13. ^ R. L. O'Sullivan (1988). "The Anglo-Chinese College and the Early 'Singapore Institution'". Journal of the Malaysian Branch of the Royal Asiatic Society. 61 (2 (255)): 45–62. JSTOR 41493102.
  14. ^ a b c d e f "Raffles Institution". Singapore Infopedia. National Library Board, Singapore.
  15. ^ a b Jane Beamish, Jane Ferguson (1 December 1985). A History of Singapore Architecture: The Making of a City. Graham Brash. p. 43. ISBN 978-9971947972.CS1 maint: uses authors parameter (link)
  16. ^ "Singapore Free School is Opened". History SG. National Library Board, Singapore.
  17. ^ "The old Raffles Institution premises at Grange Road". Roots.
  18. ^ "The Singapore Mint:Note Facts", The Singapore Mint, 2013.
  19. ^ "Gifted Education Programme: Development and Growth". Ministry of Education. n.d. Archived from the original on 8 June 2011. Retrieved 22 May 2011.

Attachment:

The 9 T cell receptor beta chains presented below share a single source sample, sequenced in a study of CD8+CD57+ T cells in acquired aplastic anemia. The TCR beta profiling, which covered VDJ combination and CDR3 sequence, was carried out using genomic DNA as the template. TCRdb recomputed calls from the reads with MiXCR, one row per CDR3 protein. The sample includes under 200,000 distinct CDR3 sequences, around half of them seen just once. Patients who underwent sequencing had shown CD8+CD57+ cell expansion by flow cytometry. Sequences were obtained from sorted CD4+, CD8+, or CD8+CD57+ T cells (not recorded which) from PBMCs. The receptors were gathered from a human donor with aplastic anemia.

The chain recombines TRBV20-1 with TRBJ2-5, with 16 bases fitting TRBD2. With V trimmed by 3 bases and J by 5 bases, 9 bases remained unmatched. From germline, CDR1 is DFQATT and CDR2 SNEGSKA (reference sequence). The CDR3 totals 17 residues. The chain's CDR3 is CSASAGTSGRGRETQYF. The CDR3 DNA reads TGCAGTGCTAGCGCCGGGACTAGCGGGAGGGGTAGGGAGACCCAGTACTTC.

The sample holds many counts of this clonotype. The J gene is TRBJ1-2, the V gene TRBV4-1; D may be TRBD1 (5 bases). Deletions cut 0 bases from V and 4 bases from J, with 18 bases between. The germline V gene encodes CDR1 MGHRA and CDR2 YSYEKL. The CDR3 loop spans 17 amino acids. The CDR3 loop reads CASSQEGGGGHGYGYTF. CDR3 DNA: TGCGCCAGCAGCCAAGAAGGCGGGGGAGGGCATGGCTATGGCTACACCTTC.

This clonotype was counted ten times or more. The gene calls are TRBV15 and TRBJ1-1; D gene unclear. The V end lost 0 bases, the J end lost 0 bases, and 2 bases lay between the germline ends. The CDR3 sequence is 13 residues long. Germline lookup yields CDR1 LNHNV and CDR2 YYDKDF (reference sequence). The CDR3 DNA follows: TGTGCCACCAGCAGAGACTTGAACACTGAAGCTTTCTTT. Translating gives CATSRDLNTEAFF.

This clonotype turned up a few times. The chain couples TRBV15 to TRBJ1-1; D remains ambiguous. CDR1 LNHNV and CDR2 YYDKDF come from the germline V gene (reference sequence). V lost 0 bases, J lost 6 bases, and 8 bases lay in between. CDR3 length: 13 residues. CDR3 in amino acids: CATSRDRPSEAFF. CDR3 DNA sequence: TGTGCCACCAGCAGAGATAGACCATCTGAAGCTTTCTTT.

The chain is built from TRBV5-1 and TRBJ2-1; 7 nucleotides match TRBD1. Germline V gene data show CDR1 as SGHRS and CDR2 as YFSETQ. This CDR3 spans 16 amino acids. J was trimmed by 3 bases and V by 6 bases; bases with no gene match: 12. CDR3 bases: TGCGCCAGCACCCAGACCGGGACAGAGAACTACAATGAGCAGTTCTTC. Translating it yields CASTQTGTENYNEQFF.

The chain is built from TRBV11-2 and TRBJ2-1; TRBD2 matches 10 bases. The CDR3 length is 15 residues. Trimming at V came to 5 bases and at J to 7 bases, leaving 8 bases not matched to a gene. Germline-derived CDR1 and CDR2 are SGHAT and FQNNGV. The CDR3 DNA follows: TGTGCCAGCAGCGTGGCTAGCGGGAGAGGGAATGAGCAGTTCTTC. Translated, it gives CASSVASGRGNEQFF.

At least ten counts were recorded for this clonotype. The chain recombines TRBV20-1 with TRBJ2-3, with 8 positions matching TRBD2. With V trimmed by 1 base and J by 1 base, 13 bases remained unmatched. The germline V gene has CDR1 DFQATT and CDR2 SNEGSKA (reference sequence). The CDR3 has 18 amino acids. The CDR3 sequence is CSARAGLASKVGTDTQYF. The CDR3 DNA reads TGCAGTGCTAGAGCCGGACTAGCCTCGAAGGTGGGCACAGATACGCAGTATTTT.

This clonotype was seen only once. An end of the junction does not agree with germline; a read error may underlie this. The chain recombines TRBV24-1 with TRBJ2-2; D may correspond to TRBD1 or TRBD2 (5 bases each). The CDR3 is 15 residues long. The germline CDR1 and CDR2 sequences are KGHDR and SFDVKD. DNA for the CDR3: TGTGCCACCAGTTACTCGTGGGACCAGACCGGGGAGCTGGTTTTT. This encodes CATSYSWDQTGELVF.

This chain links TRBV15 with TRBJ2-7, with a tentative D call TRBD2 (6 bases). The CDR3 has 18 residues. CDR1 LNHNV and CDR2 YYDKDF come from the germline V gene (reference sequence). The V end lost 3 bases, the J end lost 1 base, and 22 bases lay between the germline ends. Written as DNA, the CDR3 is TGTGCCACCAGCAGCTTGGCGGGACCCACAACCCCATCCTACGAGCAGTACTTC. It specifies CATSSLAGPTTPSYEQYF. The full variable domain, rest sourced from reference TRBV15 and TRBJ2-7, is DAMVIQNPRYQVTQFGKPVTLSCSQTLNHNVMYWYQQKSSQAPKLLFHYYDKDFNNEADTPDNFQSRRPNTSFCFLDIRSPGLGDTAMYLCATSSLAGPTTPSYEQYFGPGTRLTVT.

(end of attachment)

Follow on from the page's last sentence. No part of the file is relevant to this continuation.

20. ^ Lee, June (11 May 2012). "RI's Bishan Campus: And the Twain Shall Meet". Raffles Institution.
  21. ^ "Mission and Goals". Raffles Institution. Archived from the original on 6 May 2008. Retrieved 30 March 2009.
  22. ^ Huang, Ryan (13 October 2008). "RI, RJC to merge next year; new school will be Raffles Institution". Channel NewsAsia. Singapore. Retrieved 22 May 2011.
  23. ^ "Raffles | GLOBAL". Raffles Institution. Retrieved 11 October 2013.
  24. ^ "Our Vision and Motto". Raffles Institution. Archived from the original on 12 July 2011.
  25. ^ Bayley House page Archived 1 May 2008 at Archive.today, Raffles Institution.
  26. ^ Teng, Amelia (16 November 2018). "Canadian PM Justin Trudeau a descendant of Raffles Institution's first headmaster". The Straits Times. Singapore. Retrieved 28 November 2020.
  27. ^ "Raffles Institution". Retrieved 13 August 2016.
  28. ^ "School Rules" (PDF). Raffles Institution. Archived from the original (PDF) on 6 October 2011.
  29. ^ a b c "The Singapore Story". Time Asia (Hong Kong). 21 September 1998.
  30. ^ "A bit of discipline is good for boys". The Straits Times. Singapore. 8 October 1956.